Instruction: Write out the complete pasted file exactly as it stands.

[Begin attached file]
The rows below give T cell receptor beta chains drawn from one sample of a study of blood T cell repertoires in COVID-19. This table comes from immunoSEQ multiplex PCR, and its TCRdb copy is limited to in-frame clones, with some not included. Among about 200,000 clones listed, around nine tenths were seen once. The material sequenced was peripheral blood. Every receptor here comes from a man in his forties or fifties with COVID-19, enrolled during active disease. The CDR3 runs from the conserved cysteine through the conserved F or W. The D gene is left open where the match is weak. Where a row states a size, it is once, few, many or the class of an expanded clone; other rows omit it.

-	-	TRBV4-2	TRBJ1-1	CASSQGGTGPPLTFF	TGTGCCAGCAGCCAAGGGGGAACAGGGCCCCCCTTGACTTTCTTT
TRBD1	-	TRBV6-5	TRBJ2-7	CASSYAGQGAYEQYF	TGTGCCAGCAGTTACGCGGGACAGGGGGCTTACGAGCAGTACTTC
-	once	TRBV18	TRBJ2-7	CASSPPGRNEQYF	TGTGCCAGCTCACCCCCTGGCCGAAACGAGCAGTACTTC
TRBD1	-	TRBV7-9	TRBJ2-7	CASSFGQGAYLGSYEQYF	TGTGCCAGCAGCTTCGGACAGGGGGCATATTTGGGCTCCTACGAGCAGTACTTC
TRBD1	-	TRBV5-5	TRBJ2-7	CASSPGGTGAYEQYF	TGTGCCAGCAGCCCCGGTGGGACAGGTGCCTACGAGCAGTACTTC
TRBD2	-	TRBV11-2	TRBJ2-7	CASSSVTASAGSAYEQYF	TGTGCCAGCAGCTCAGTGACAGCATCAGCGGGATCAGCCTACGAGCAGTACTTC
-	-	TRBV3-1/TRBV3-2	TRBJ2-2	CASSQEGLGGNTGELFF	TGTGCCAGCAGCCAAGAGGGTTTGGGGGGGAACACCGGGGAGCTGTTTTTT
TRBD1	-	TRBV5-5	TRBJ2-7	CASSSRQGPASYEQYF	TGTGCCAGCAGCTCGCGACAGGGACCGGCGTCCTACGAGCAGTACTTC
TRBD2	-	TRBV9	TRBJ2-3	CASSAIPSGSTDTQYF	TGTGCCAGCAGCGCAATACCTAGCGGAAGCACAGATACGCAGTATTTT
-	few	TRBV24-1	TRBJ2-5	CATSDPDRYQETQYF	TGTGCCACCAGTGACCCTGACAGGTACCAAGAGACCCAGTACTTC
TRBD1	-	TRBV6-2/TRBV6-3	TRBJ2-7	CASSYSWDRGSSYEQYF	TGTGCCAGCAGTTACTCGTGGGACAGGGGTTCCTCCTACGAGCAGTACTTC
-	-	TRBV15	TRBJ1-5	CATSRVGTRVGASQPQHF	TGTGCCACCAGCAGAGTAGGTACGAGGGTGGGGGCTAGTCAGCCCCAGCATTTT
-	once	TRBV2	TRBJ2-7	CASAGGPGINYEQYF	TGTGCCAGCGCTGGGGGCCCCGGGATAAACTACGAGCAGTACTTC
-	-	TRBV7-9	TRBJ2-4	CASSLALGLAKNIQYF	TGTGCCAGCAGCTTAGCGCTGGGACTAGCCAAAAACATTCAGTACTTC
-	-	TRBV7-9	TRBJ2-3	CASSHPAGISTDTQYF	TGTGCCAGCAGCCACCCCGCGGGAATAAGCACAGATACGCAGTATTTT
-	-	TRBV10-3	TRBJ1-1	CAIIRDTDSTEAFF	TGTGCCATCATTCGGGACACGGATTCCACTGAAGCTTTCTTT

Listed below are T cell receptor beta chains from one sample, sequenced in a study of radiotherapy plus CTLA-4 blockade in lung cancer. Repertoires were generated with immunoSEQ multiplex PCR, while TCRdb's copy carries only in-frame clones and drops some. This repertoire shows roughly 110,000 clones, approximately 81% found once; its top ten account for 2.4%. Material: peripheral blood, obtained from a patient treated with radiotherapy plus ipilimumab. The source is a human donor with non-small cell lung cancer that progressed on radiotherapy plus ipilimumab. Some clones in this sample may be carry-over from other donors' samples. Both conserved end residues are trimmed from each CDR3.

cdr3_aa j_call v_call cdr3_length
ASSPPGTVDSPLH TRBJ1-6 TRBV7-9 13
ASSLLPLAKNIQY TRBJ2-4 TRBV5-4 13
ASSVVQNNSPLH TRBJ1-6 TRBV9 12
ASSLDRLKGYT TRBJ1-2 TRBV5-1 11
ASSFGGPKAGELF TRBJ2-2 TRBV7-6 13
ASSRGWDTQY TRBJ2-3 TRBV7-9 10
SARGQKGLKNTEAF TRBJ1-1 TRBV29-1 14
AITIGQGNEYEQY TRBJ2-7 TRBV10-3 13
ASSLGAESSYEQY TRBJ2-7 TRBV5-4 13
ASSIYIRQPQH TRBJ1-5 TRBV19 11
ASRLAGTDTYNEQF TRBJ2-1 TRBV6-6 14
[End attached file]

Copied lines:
The rows below give T cell receptor beta chains drawn from one sample of a study of blood T cell repertoires in COVID-19. This table comes from immunoSEQ multiplex PCR, and its TCRdb copy is limited to in-frame clones, with some not included. Among about 200,000 clones listed, around nine tenths were seen once. The material sequenced was peripheral blood. Every receptor here comes from a man in his forties or fifties with COVID-19, enrolled during active disease. The CDR3 runs from the conserved cysteine through the conserved F or W. The D gene is left open where the match is weak. Where a row states a size, it is once, few, many or the class of an expanded clone; other rows omit it.

-	-	TRBV4-2	TRBJ1-1	CASSQGGTGPPLTFF	TGTGCCAGCAGCCAAGGGGGAACAGGGCCCCCCTTGACTTTCTTT
TRBD1	-	TRBV6-5	TRBJ2-7	CASSYAGQGAYEQYF	TGTGCCAGCAGTTACGCGGGACAGGGGGCTTACGAGCAGTACTTC
-	once	TRBV18	TRBJ2-7	CASSPPGRNEQYF	TGTGCCAGCTCACCCCCTGGCCGAAACGAGCAGTACTTC
TRBD1	-	TRBV7-9	TRBJ2-7	CASSFGQGAYLGSYEQYF	TGTGCCAGCAGCTTCGGACAGGGGGCATATTTGGGCTCCTACGAGCAGTACTTC
TRBD1	-	TRBV5-5	TRBJ2-7	CASSPGGTGAYEQYF	TGTGCCAGCAGCCCCGGTGGGACAGGTGCCTACGAGCAGTACTTC
TRBD2	-	TRBV11-2	TRBJ2-7	CASSSVTASAGSAYEQYF	TGTGCCAGCAGCTCAGTGACAGCATCAGCGGGATCAGCCTACGAGCAGTACTTC
-	-	TRBV3-1/TRBV3-2	TRBJ2-2	CASSQEGLGGNTGELFF	TGTGCCAGCAGCCAAGAGGGTTTGGGGGGGAACACCGGGGAGCTGTTTTTT
TRBD1	-	TRBV5-5	TRBJ2-7	CASSSRQGPASYEQYF	TGTGCCAGCAGCTCGCGACAGGGACCGGCGTCCTACGAGCAGTACTTC
TRBD2	-	TRBV9	TRBJ2-3	CASSAIPSGSTDTQYF	TGTGCCAGCAGCGCAATACCTAGCGGAAGCACAGATACGCAGTATTTT
-	few	TRBV24-1	TRBJ2-5	CATSDPDRYQETQYF	TGTGCCACCAGTGACCCTGACAGGTACCAAGAGACCCAGTACTTC
TRBD1	-	TRBV6-2/TRBV6-3	TRBJ2-7	CASSYSWDRGSSYEQYF	TGTGCCAGCAGTTACTCGTGGGACAGGGGTTCCTCCTACGAGCAGTACTTC
-	-	TRBV15	TRBJ1-5	CATSRVGTRVGASQPQHF	TGTGCCACCAGCAGAGTAGGTACGAGGGTGGGGGCTAGTCAGCCCCAGCATTTT
-	once	TRBV2	TRBJ2-7	CASAGGPGINYEQYF	TGTGCCAGCGCTGGGGGCCCCGGGATAAACTACGAGCAGTACTTC
-	-	TRBV7-9	TRBJ2-4	CASSLALGLAKNIQYF	TGTGCCAGCAGCTTAGCGCTGGGACTAGCCAAAAACATTCAGTACTTC
-	-	TRBV7-9	TRBJ2-3	CASSHPAGISTDTQYF	TGTGCCAGCAGCCACCCCGCGGGAATAAGCACAGATACGCAGTATTTT
-	-	TRBV10-3	TRBJ1-1	CAIIRDTDSTEAFF	TGTGCCATCATTCGGGACACGGATTCCACTGAAGCTTTCTTT

Listed below are T cell receptor beta chains from one sample, sequenced in a study of radiotherapy plus CTLA-4 blockade in lung cancer. Repertoires were generated with immunoSEQ multiplex PCR, while TCRdb's copy carries only in-frame clones and drops some. This repertoire shows roughly 110,000 clones, approximately 81% found once; its top ten account for 2.4%. Material: peripheral blood, obtained from a patient treated with radiotherapy plus ipilimumab. The source is a human donor with non-small cell lung cancer that progressed on radiotherapy plus ipilimumab. Some clones in this sample may be carry-over from other donors' samples. Both conserved end residues are trimmed from each CDR3.

cdr3_aa j_call v_call cdr3_length
ASSPPGTVDSPLH TRBJ1-6 TRBV7-9 13
ASSLLPLAKNIQY TRBJ2-4 TRBV5-4 13
ASSVVQNNSPLH TRBJ1-6 TRBV9 12
ASSLDRLKGYT TRBJ1-2 TRBV5-1 11
ASSFGGPKAGELF TRBJ2-2 TRBV7-6 13
ASSRGWDTQY TRBJ2-3 TRBV7-9 10
SARGQKGLKNTEAF TRBJ1-1 TRBV29-1 14
AITIGQGNEYEQY TRBJ2-7 TRBV10-3 13
ASSLGAESSYEQY TRBJ2-7 TRBV5-4 13
ASSIYIRQPQH TRBJ1-5 TRBV19 11
ASRLAGTDTYNEQF TRBJ2-1 TRBV6-6 14